Posted by: peterhact | April 18, 2010

Customer Service and Social Media

Customer service. What does that mean to you?

Does it mean that you get helped by a company to achieve an objective – buy something, get something fixed, a problem solved? What happens when you are on the internet, perhaps following a company on twitter, or learning about technology on whirlpool, when the company you are following or reading about pops up, and starts complaining about a client – who, you realize, is you.

If it is on a forum you participate on, you try hard to resist the urge to start throwing flames in their general direction. If you have your own blog, then they are flamed to the general internet community with examples of their incompetence, and you go for the kill. If they do it on Twitter, you can get your friends to confuse and destroy them.

To all the businesses out there:

If you participate in open discussions on the forums, blogs and via twitter, try to ensure that you look as you want your marketing team to see the company – clean and professional. Slinging mud, treating clients like idiots, having a joke at their expense, may win the argument, but it may be at the cost of your client.

A perfect example of a company using Twitter to provide customer service is Bigpond. The people who tweet for Bigpond use the same handle – @BigPondTeam – and they are professional, try to help people and spend all of their time being positive. If they cannot sort out the problem, they take it offline to a specially created site, so that the respondent from Bigpond knows exactly who you are. (you have to login with your twitter credentials)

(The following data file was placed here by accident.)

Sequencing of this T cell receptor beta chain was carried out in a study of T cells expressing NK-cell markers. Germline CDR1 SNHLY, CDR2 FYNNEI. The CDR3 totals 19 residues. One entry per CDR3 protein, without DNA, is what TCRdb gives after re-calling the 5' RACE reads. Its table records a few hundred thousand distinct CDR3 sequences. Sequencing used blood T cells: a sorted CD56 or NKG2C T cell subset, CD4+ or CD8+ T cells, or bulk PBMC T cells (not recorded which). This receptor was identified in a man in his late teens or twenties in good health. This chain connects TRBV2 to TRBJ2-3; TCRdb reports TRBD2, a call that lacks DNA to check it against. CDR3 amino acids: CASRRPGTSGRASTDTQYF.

They know that there is no place for personal behavior that leaves the client wishing that they had never engaged with that particular company in the first place.

This appears to be the sort of thing that other companies seem to forget – you make someone look bad, you are snide, you have a joke at the client’s expense, then the expense is yours. It is an expensive action to perform, and the damage can bring a perfectly solid company to its knees.

There is no place for sarcastic comments toward a client. There is no place in the Social media environment to belittle a client. If you do, you sink into a cycle that is very hard to get out of, partially through the perception of others towards you, but also from the me-too effect. Sure, you got the upper hand on the client. you told them. But the bad me-too effect is that every ex client or current client with an issue with you will come out of the woodwork. They won’t sing your praises, they will twist the knife. Forget your peers. They are keen for your business too. They will close ranks, but you will be left out in the open, as they close you out. They are keen for your business, they want it to be their business.

Finally, there is one person that needs to consider that they will be effected, long term. The internet is a public place. If I wanted to dig up a comment I made on a site, I can. If I go for a job, and the potential employer wants to know more about me, they can google me. If bad stuff pops up, belittling customers etc, I have to sell myself with a distinct disadvantage. It may be the difference between success and failure.

The global community of the internet and social media is just that. global. everybody. and the linkages between individuals makes for one hell of a dangerous place to make a mistake.

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